SPOTLIGHT: TOTAL TERMINALS IN

An Interview With Sr. VP And Chief Commercial Officer Frank Capo: ‘Lo ■ By MICHAEL GOUGIS Contributing Writer utside the Total Terminals International (TTI) conference room, a massive container cargo ship was unloading its contents – the equivalent of 10,000 20-foot cargo containers, or about twice as much cargo as the largest ships that can make it through the Panama Canal today can carry. And this isn't even the biggest ship that’s come to call at TTI; the terminal has handled ships that are 40 percent larger than this. Massive is an apt word to describe what happens at the TTI facility in Long Beach. The largest ships operating in North America come to call at the modern, efficient terminal, which is equipped with on-dock rail and trucking gates. Frank Capo, senior vice president and chief commercial officer for TTI, de-

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scribed the operation, its roots and future with the Port of Long Beach in a recent interview, as the unloading and disbursement operation of the monumental ship unfolded in the background. Total Terminal International’s stakeholders are two of the giants of the shipping industry: Hanjin Shipping and Mediterranean Shipping Company. Hanjin is Korea’s largest shipping company; MSC is the world’s second-largest shipping line. TTI has established a solid footing in the Port of Long Beach, in coordination with operations in Seattle and Oakland, and has plans to accommodate future growth in exports and imports through the secondbusiest container port in the nation. It takes a big facility to stand out in an operation the size of the Port of Long Beach, but TTI’s presence is impossible to ignore. “We have 380 acres and 14 Super-Post-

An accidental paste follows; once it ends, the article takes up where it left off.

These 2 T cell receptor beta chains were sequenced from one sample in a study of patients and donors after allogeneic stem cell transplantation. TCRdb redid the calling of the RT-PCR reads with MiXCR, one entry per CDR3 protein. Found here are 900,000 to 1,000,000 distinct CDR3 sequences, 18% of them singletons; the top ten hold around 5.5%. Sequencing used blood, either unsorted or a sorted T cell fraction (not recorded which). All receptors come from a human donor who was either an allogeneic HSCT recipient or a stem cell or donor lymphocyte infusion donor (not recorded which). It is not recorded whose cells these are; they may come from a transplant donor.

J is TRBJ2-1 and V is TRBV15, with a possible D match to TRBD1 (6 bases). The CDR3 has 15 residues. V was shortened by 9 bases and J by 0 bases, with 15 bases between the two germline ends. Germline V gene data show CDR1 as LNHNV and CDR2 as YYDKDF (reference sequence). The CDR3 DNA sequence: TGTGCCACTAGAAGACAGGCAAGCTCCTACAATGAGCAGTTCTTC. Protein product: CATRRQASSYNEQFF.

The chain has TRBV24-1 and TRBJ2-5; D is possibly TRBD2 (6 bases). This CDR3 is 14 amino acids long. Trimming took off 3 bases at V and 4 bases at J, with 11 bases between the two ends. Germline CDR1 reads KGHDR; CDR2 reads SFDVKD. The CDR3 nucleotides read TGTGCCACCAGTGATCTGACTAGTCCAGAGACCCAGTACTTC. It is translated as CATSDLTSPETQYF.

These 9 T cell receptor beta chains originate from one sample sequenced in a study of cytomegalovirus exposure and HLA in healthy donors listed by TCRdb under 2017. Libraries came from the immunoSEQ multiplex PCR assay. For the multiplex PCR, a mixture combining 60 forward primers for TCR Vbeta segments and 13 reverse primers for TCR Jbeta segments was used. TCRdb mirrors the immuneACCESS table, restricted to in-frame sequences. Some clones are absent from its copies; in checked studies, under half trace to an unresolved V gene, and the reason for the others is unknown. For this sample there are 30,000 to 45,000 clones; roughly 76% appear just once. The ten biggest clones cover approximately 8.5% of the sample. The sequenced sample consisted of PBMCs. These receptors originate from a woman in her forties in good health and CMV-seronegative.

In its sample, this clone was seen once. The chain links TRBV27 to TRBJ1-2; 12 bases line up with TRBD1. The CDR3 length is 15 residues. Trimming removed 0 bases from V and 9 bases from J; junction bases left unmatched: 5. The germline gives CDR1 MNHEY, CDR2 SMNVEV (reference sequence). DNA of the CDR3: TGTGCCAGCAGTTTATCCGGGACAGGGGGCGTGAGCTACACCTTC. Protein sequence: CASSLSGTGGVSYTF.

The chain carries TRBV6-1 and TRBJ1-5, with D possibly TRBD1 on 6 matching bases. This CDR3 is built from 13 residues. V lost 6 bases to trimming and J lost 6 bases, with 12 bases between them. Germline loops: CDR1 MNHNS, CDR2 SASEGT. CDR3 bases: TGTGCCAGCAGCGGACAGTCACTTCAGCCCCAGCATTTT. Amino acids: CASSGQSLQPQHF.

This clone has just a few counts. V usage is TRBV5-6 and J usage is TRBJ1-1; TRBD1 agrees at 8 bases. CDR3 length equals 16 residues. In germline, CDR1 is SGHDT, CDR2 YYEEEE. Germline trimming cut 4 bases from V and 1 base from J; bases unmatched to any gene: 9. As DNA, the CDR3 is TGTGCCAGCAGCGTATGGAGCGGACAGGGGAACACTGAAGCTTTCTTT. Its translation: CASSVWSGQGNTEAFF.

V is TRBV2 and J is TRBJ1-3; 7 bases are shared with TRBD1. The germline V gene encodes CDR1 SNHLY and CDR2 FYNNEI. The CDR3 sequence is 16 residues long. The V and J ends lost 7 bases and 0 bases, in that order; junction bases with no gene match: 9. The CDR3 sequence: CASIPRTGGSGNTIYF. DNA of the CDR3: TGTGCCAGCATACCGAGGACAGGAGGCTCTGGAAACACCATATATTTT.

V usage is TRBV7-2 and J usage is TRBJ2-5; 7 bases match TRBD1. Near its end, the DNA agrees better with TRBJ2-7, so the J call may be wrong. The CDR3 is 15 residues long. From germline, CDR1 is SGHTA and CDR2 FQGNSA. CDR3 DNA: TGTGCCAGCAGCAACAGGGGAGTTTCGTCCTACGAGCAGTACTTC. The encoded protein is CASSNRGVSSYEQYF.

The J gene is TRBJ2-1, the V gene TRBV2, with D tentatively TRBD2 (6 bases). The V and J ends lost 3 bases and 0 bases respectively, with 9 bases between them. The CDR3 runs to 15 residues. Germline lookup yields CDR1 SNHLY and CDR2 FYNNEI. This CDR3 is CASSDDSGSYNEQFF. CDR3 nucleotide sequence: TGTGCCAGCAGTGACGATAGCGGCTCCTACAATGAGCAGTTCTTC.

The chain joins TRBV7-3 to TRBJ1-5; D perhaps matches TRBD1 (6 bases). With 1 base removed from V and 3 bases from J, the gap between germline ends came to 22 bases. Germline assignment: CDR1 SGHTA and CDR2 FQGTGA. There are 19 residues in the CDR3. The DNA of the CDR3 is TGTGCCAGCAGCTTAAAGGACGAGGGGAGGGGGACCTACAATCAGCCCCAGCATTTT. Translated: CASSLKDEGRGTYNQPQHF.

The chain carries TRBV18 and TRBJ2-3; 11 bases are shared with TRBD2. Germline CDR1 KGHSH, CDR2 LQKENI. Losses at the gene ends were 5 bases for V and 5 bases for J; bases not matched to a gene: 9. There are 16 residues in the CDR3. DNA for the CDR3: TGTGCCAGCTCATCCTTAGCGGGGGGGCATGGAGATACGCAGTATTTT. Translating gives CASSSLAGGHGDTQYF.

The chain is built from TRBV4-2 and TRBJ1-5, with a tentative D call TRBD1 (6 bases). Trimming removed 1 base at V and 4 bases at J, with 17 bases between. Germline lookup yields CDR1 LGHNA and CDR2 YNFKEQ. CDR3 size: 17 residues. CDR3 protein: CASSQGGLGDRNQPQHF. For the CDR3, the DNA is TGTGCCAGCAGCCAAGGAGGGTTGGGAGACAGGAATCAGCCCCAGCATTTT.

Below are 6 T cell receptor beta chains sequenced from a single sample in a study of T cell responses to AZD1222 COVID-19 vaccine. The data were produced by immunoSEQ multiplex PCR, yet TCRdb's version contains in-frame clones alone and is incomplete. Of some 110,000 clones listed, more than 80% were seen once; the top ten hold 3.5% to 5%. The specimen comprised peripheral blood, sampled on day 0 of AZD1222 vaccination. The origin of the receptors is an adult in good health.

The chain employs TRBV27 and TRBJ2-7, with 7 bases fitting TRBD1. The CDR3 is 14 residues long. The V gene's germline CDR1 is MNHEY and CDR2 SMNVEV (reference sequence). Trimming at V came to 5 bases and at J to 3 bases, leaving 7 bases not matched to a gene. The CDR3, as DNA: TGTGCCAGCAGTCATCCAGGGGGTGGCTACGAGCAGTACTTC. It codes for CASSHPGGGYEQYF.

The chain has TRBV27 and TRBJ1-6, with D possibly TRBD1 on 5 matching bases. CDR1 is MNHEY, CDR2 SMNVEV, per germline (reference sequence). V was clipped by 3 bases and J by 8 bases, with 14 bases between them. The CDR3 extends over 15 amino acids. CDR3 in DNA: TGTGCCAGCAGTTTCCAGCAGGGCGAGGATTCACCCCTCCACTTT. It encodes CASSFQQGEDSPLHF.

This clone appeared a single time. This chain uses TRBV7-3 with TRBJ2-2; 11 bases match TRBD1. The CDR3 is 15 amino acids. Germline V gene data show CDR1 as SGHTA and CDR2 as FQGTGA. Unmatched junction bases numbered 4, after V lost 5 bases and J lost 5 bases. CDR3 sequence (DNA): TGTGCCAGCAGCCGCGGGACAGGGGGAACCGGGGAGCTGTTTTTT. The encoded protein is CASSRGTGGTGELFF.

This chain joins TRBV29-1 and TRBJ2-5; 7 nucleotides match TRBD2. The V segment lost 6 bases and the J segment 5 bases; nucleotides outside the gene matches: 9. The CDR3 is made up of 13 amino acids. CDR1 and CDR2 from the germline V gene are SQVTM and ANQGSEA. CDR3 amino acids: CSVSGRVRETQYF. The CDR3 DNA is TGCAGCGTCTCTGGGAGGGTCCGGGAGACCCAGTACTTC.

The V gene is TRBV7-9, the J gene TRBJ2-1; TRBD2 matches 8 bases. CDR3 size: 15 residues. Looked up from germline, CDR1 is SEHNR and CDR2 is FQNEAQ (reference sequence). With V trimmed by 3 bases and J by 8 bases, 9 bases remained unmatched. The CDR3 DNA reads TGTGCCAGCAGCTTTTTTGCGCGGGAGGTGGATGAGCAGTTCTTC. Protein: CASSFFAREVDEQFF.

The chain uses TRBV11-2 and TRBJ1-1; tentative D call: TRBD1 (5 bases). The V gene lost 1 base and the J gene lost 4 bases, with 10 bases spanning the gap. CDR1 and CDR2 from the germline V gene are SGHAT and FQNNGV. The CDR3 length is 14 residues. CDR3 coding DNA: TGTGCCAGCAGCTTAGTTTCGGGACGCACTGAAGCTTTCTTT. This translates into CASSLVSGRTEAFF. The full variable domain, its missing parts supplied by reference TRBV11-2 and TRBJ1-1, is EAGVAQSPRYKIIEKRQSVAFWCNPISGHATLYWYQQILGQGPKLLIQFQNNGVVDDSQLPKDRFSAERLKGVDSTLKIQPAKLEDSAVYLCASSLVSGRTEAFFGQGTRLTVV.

Panamax gantry cranes on 5,000 feet of berth,” Capo says. “We have on-dock rail. Our cranes can handle ships that hold 22 containers across. We’re handling the biggest vessels in North America. “We’re a 24/7 vessel operation, and we operate rail 365 days a year, just like a railroad. We host at least 10 shifts a week at the trucking gates – and if the volume dictates it, we’ll host more.” TTI came into existence in 1992 with operations in Long Beach and Seattle. In April 2001, the company started operations on Berth 55-56 in the Port of Oakland. A year later, the company moved onto the former Long Beach Naval Base on Pier T in the Port of Long Beach. While Hanjin and MSC are the anchor shareholders, TTI lists several third-party clients, including China Ocean Shipping Company, Maersk, Yang Ming Lines, K